Seraph of the End is an anime which plays it safe. In a post apocalyptic world, an orphan by the name of Yu has a desire for revenge against vampires for killing the other orphans in his orphanage. He escapes the underground city of the vampires and is found by members of the Moon Demon Company, which is a division of the Japanese Imperial Demon Army. While it is told well, the story and characters are all run of the mill, generic tropes and cliches rehashed in a different way.
The first half of the story is all about setting up the world, the characters and the overarching plot. The protagonist is Yuichiro Hyakuya, a sixteen year old orphan hell bent on slaying vampires for what one did to his “family”, a group of orphans he grew up with. Four years earlier, he and his friend Mikaela hatched a plot to escape the vampires, who had risen on the back of a deadly virus wiping out most of humanity, yet leaving children under the age of thirteen untouched. During their escape, Mikaela and the other orphans who also lived with Yu were massacred by a vampire. Mikaela sacrificed himself so that Yu could run away. After escaping, he is found by Lt. Col. Gruen of the Moon Demon Company. From that day, Yu vows to become part of the Moon Demon Company and wipe out every vampire he sees.
The story is nothing new. In fact, it is very generic. With that said, it’s a generic story that is told quite well. It does pace itself well, despite the four year jump between episode one and episode two and it unfolds in a natural, coherent way. However, the whole generic feel of the story is hard to shrug off. In fact, if you have watched Attack on Titan, replace titans with vampires and you have Seraph of the End. It’s the classic boy seeks revenge on a form of evil for causing him emotional pain. It leaves a disappointing taste as the first part draws to a close.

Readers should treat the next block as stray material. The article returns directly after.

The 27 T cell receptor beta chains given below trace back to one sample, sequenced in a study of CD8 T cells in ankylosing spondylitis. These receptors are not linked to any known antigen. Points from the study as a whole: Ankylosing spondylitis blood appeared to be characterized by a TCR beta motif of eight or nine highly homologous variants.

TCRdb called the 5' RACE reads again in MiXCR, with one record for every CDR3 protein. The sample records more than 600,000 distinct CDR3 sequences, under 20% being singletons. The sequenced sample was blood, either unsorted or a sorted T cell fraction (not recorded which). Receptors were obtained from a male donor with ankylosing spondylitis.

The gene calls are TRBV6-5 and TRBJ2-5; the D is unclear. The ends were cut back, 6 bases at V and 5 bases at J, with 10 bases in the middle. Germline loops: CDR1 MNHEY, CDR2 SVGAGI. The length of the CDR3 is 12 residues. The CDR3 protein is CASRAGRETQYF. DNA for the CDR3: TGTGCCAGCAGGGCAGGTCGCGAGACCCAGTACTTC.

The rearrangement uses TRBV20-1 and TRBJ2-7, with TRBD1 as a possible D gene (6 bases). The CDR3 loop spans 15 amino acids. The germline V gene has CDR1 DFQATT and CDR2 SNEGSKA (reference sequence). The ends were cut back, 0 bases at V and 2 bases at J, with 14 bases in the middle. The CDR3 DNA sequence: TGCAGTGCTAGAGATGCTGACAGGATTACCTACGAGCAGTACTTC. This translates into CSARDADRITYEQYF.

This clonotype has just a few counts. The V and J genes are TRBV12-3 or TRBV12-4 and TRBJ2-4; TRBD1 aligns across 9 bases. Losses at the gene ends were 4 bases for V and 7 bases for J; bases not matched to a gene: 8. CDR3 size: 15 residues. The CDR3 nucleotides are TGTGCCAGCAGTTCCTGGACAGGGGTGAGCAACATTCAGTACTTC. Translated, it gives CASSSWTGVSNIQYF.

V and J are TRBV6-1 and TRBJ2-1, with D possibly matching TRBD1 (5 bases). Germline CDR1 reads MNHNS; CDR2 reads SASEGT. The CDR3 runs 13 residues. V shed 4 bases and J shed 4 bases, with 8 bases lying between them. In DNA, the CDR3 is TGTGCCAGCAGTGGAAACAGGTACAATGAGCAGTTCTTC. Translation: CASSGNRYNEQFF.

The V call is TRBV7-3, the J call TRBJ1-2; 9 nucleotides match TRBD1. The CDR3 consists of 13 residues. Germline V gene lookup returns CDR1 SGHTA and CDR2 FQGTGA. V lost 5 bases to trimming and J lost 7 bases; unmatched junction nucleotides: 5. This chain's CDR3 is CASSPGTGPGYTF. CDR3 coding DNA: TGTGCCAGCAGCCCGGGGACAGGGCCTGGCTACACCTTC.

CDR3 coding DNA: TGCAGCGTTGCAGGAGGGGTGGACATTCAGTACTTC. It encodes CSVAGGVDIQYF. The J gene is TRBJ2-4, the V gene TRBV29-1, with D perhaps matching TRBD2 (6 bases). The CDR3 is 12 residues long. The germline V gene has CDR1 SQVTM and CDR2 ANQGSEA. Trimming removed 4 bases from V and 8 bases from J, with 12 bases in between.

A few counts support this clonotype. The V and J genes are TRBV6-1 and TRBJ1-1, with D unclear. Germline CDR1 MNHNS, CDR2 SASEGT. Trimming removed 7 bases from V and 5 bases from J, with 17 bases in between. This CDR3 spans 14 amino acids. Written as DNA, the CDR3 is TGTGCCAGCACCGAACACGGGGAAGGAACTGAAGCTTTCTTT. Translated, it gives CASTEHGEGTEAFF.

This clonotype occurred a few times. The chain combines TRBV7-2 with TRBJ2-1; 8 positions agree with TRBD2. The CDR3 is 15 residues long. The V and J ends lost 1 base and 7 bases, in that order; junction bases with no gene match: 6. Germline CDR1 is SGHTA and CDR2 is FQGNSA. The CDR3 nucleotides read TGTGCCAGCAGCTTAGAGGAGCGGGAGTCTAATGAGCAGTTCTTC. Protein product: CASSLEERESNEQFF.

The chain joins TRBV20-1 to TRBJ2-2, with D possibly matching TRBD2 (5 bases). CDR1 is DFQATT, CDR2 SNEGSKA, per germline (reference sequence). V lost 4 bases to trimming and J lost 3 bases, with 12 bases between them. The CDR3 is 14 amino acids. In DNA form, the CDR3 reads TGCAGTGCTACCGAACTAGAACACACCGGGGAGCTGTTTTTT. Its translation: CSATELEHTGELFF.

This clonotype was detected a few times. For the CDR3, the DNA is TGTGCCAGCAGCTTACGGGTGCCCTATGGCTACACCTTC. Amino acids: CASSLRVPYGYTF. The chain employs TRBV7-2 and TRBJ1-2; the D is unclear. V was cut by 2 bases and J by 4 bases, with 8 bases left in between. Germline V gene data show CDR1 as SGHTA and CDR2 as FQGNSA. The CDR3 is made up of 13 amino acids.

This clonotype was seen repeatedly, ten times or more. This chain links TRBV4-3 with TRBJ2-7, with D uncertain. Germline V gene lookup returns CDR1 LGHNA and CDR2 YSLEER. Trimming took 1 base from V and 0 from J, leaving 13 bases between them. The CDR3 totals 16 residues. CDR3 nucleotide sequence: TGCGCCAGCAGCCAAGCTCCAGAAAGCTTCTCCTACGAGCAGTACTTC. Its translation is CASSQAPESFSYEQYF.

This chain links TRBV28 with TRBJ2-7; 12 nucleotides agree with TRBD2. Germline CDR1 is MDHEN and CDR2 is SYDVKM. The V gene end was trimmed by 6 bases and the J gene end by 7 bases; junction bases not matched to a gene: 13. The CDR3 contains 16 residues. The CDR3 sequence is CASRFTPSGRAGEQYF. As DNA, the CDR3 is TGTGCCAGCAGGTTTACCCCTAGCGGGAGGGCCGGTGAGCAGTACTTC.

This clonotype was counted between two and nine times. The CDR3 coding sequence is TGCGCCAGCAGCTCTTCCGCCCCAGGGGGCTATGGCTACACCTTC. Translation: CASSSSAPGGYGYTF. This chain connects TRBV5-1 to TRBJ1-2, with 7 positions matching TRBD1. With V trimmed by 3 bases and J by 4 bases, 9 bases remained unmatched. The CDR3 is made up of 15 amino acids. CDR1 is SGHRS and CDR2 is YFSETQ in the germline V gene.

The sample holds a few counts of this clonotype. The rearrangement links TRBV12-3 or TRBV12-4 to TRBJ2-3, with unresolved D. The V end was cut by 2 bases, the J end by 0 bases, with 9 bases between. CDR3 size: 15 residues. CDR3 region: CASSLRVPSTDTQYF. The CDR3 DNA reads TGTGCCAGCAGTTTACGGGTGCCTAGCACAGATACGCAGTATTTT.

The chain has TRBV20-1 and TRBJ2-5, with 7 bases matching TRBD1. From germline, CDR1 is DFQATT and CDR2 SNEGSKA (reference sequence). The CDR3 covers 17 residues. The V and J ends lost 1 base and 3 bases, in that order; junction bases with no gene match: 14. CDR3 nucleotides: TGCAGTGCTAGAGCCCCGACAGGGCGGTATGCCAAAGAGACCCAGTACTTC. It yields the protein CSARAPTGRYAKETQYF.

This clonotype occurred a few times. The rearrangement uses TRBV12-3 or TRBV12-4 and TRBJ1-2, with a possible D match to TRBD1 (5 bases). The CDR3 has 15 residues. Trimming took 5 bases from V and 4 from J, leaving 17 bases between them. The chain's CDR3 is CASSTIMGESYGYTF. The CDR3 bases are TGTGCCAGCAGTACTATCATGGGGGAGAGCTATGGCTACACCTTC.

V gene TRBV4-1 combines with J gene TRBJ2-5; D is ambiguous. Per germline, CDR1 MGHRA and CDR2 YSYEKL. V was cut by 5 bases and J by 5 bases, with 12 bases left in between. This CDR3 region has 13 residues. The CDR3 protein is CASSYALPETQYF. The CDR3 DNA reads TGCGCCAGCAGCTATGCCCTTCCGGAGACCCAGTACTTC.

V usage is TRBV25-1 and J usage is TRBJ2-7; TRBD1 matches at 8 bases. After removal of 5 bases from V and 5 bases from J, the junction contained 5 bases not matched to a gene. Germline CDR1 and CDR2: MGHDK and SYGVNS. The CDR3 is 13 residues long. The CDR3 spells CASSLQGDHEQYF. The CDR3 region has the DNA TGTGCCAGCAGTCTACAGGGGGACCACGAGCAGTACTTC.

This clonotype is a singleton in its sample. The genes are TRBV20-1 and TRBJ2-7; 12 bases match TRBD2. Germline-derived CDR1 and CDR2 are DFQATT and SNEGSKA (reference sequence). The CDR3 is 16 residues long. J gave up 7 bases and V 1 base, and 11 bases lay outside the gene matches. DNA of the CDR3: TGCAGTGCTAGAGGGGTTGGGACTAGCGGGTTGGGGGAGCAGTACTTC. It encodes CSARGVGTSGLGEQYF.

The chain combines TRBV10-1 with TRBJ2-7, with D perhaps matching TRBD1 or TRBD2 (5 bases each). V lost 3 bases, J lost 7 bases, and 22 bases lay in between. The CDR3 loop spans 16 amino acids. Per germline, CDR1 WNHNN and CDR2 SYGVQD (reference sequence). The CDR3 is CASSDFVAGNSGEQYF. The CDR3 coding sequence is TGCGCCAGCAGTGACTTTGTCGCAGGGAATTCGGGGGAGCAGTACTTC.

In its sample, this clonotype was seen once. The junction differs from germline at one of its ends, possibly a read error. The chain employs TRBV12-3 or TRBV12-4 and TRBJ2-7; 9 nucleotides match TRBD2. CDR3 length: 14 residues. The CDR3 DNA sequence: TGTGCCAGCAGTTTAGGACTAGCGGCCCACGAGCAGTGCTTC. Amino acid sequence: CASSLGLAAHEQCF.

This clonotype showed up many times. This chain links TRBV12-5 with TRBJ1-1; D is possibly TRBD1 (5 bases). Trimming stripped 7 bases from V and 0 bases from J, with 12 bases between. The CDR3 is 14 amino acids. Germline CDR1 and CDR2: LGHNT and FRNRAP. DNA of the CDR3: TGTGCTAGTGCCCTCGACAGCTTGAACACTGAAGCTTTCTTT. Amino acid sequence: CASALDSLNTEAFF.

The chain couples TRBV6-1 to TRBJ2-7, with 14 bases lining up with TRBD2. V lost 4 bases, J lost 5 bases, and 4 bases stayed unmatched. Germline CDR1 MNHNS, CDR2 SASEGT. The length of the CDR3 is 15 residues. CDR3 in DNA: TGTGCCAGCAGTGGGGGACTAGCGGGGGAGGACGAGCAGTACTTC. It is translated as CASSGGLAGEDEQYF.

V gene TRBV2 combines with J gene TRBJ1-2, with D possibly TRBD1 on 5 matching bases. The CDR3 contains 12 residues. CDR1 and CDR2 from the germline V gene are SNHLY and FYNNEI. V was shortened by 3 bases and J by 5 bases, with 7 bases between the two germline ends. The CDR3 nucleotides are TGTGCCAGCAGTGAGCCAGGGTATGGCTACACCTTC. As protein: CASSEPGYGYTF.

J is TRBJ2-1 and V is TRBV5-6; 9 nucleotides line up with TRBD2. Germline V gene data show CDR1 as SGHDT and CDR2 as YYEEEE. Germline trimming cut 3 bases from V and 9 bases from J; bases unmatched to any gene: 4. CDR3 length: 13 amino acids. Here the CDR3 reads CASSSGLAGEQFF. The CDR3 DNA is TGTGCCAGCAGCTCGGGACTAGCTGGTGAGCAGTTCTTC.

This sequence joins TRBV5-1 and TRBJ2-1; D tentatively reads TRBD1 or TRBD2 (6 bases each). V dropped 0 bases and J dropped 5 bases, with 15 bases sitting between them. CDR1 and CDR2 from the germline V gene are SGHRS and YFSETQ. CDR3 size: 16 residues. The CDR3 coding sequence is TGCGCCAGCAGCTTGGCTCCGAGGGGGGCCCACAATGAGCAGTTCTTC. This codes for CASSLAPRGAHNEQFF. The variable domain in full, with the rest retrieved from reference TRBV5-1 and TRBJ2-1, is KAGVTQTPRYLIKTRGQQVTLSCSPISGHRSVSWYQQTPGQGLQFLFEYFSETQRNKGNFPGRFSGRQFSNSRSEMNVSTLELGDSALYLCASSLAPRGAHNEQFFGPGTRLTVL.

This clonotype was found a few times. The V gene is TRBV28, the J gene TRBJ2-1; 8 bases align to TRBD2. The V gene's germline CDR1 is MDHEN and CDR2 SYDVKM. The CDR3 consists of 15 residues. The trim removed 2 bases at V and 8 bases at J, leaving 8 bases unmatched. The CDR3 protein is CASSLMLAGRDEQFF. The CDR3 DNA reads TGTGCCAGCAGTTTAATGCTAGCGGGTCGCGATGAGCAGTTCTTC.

The cast of characters all have distinct goals and personalities and create a colourful group, but at the same time, they are quite safe and cliche. With Yu, as he is focused on slaying every vampire he finds, he is very impatient, as seen in the early episodes when he questions why he isn’t in the Moon Demon Company. When he does join, he doesn’t lose that desire, but he also isolates himself from every one. He also displays arrogance and over confidence. Of course, he learns teamwork, compassion and he loses that vengeful spirit to a degree, but his character development felt so cliche.
As for the other characters, they also fall into the generic category. Yu encounters several classmates, namely Shinoa, Yoichi and Shiho, who are all different but fill in generic roles. Yoichi, for example, is the cowardly friend who turns brave when he faces trouble. He also has a great relationship with Yu and it further develops throughout the series. Shiho is a bland as it gets. He is the rival that warms to Yu, he’s a troublemaker with a soft spot and has a sad back story. It was hard caring about Shiho due to the blandness. Shinoa, however, was a interesting character. Sure, one would be able to point towards the obvious relationship route that will be taken between her and Yu, but she was smart, quirky and a bit sadistic, not usually a trait reserved for the main female character. Everyone else is some stereotype, especially the vampires.
The animation was top notch, but that’s to be expected from WIT Studio, who was behind Attack on Titan. The contrasting nature of both the human and vampire worlds were as clear as day. The underground cities of the vampires were dreary and lifeless, like the vampires themselves. In contrast, above ground was shown to be both in despair and in harmony, especially in the scenes at school, which were bright and colourful. However, the animation for Seraph of the End were truly highlighted by the action sequences. There are a lot of elements that string together to make the action sequences stand out. It was fast paced and exciting to watch. As for the music, there was nothing special about it. The music fit the scenes when they did play, but there’s nothing memorable. The voice acting was great and the opening theme was enjoyable to listen to. The ending theme, not so much.
Seraph of the End was a great anime to watch, but it’s hard to see past the generic story and the characters that play their part in it. Yu could have been more interesting if he wasn’t developed from brooding isolationist to a team player. The same can be said of his classmates and other characters. However, the action sequences were a highlight and the animation was top notch. If you’re into anime such as Attack on Titan, then Seraph of the End is right up your alley. If you’re looking for something deeper, then I can’t recommend Seraph of the End.
Seraph of the End Part 1 was provided by Universal Sony Pictures Home Entertainment for the purpose of this review. The Bluray/DVD combo pack is now available in retail stores across Australia and New Zealand.